House of Commons - Explanatory Note
Education And Inspections Bill - continued          House of Commons

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Clause 85: Parenting orders in cases of exclusion or misbehaviour

428.     Section 20 of the Anti-social Behaviour Act 2003 makes provision for local education authorities to apply to magistrates' courts for parenting orders in cases of exclusion from school. This clause amends section 20 to also enable orders to be applied for where a pupil has seriously misbehaved but not been excluded and to allow schools to apply for orders.

429.     Subsection (3) enables a "relevant body" to apply for an order. A relevant body is defined in subsection (9) of section 20, inserted by subsection (6) of this clause, as a local education authority and the governing body of a maintained school, or the proprietor of an Academy, a city technology college, or a city college for the technology of the arts, at which the person concerned is a pupil or from which he has been excluded.

430.     Subsection (4) of this clause inserts subsections (2A) and (2B) into section 20, which add an alternative trigger under which an application for a parenting order can be made. This is where the pupil has behaved in such a way that he could have been excluded permanently or for a fixed period and any other conditions specified in regulations are met. This subsection also makes clear that any policy that the school might have to restrict exclusions or to restrict exclusions in certain circumstances is not relevant in this context; the relevant factor is the seriousness of the misbehaviour.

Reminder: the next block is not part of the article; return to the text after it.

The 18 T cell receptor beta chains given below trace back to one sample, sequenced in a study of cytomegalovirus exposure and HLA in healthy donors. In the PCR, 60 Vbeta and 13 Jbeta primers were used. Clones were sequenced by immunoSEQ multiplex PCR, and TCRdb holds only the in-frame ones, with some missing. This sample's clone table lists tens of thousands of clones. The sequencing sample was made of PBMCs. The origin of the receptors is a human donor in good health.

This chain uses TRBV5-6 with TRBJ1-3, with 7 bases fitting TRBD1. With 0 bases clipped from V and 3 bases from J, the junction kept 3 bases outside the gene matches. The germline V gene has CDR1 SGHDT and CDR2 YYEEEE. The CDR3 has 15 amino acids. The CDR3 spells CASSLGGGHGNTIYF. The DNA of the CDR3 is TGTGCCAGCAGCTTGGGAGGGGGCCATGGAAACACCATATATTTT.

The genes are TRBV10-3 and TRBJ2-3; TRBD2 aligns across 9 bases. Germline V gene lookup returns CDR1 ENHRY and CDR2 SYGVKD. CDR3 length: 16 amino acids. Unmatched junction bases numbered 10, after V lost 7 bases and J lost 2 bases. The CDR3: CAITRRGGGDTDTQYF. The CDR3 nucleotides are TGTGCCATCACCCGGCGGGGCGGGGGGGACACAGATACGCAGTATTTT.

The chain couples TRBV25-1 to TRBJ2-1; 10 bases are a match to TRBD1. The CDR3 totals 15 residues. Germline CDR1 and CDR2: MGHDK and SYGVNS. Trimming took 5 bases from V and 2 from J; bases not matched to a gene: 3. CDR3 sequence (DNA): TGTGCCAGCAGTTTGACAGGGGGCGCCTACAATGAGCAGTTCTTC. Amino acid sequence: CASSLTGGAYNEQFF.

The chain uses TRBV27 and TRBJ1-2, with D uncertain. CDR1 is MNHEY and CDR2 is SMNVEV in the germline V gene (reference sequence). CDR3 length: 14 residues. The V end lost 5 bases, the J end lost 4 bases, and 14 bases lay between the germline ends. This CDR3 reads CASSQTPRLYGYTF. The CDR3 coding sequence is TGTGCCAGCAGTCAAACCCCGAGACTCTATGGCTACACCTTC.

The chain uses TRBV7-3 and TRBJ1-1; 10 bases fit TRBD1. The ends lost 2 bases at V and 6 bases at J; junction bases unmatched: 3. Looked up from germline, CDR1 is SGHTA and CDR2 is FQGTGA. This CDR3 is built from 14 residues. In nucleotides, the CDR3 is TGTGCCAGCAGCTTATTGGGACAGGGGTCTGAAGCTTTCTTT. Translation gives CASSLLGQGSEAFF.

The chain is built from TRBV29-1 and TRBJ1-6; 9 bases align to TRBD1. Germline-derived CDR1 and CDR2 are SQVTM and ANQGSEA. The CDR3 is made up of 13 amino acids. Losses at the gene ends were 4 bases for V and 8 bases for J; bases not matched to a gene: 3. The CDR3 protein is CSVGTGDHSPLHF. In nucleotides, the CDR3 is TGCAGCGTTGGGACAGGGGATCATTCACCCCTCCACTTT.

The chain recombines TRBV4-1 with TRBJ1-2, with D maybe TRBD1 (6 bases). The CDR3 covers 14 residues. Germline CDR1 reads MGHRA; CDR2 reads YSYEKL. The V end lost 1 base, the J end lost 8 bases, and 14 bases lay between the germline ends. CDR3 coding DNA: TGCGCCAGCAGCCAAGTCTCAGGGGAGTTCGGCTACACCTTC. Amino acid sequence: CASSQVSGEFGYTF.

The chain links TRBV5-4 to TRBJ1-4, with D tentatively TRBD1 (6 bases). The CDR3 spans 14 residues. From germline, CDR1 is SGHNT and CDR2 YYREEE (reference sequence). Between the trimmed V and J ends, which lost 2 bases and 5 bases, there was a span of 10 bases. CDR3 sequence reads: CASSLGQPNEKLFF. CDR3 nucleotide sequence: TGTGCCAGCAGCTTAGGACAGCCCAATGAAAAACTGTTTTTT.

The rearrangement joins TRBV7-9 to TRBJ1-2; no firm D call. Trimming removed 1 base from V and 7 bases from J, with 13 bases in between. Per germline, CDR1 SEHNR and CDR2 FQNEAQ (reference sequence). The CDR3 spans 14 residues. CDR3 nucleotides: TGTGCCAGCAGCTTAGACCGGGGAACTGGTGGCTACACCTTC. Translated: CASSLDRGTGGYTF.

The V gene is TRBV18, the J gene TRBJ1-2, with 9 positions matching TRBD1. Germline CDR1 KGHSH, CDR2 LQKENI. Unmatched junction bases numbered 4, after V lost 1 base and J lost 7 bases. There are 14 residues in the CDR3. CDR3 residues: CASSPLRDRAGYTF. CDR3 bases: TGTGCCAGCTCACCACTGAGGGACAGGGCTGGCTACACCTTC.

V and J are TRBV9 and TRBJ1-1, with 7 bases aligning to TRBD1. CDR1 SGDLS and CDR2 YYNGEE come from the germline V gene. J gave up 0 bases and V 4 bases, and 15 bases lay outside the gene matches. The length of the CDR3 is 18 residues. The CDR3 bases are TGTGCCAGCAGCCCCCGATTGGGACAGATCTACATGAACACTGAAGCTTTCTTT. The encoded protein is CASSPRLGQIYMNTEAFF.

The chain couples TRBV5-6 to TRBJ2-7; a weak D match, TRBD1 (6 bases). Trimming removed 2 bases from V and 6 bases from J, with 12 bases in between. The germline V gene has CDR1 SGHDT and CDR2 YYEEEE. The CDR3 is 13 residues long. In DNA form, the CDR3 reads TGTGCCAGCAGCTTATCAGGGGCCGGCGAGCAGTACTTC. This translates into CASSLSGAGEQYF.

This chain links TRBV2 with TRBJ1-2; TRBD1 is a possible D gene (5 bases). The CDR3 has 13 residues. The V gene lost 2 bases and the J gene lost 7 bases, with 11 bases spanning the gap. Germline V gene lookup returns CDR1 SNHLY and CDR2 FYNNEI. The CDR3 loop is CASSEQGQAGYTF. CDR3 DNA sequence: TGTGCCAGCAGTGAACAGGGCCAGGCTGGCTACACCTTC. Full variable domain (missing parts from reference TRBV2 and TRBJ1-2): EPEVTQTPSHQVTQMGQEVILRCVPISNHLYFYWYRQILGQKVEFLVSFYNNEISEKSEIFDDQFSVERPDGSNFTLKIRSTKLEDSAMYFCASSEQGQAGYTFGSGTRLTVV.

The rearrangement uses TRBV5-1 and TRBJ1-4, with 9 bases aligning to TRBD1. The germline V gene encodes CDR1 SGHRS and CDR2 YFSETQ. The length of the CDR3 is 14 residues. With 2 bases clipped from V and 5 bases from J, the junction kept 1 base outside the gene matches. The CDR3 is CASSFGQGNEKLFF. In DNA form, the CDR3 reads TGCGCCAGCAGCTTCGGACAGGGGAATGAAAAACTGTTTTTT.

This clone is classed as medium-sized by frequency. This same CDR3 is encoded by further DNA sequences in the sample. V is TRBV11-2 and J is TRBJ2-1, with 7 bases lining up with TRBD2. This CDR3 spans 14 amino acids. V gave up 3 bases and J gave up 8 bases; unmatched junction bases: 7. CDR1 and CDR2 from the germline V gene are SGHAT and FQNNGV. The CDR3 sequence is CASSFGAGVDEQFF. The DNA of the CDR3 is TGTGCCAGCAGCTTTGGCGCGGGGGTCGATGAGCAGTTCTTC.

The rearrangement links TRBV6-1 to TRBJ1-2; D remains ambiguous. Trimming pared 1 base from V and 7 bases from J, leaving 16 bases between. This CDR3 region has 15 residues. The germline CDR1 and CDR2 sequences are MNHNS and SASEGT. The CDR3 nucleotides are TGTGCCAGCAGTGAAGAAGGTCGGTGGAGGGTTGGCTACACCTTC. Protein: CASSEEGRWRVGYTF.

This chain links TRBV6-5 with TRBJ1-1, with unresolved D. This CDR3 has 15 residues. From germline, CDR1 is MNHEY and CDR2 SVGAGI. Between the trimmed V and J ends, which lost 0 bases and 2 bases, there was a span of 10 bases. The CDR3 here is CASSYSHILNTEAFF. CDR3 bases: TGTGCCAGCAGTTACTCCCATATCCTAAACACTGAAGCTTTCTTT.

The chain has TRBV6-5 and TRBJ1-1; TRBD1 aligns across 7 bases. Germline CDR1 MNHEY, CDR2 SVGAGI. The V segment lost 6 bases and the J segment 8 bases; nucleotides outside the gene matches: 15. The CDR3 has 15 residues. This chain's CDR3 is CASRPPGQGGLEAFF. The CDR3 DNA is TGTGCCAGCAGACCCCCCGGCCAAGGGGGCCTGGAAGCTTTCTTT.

431.     Subsection (5) of this clause inserts subsection (3) into section 20. It says that the court can make a parenting order under section 20 if it is satisfied that the type of behaviour described in subsection (4) has occurred and that making the order would be desirable in the interests of improving the pupil's behaviour.

Clause 86: Parenting contracts and parenting orders: further provisions

432.     Subsection (2) amends section 21 of the Anti-social Behaviour Act 2003. This means that when a court is considering whether to grant a parenting order for misbehaviour it must take into account any previous failure by the parent to attend a reintegration interview (see clause 89).

433.     Subsection (3) inserts section 22A into the Anti-social Behaviour Act. It enables regulations to be made by the Secretary of State to make provision for which local education authority should have the power to enter into a parenting contract or apply for an order when the child lives in one authority but attends school in another; which school should have the power to apply for an order where the pupil has been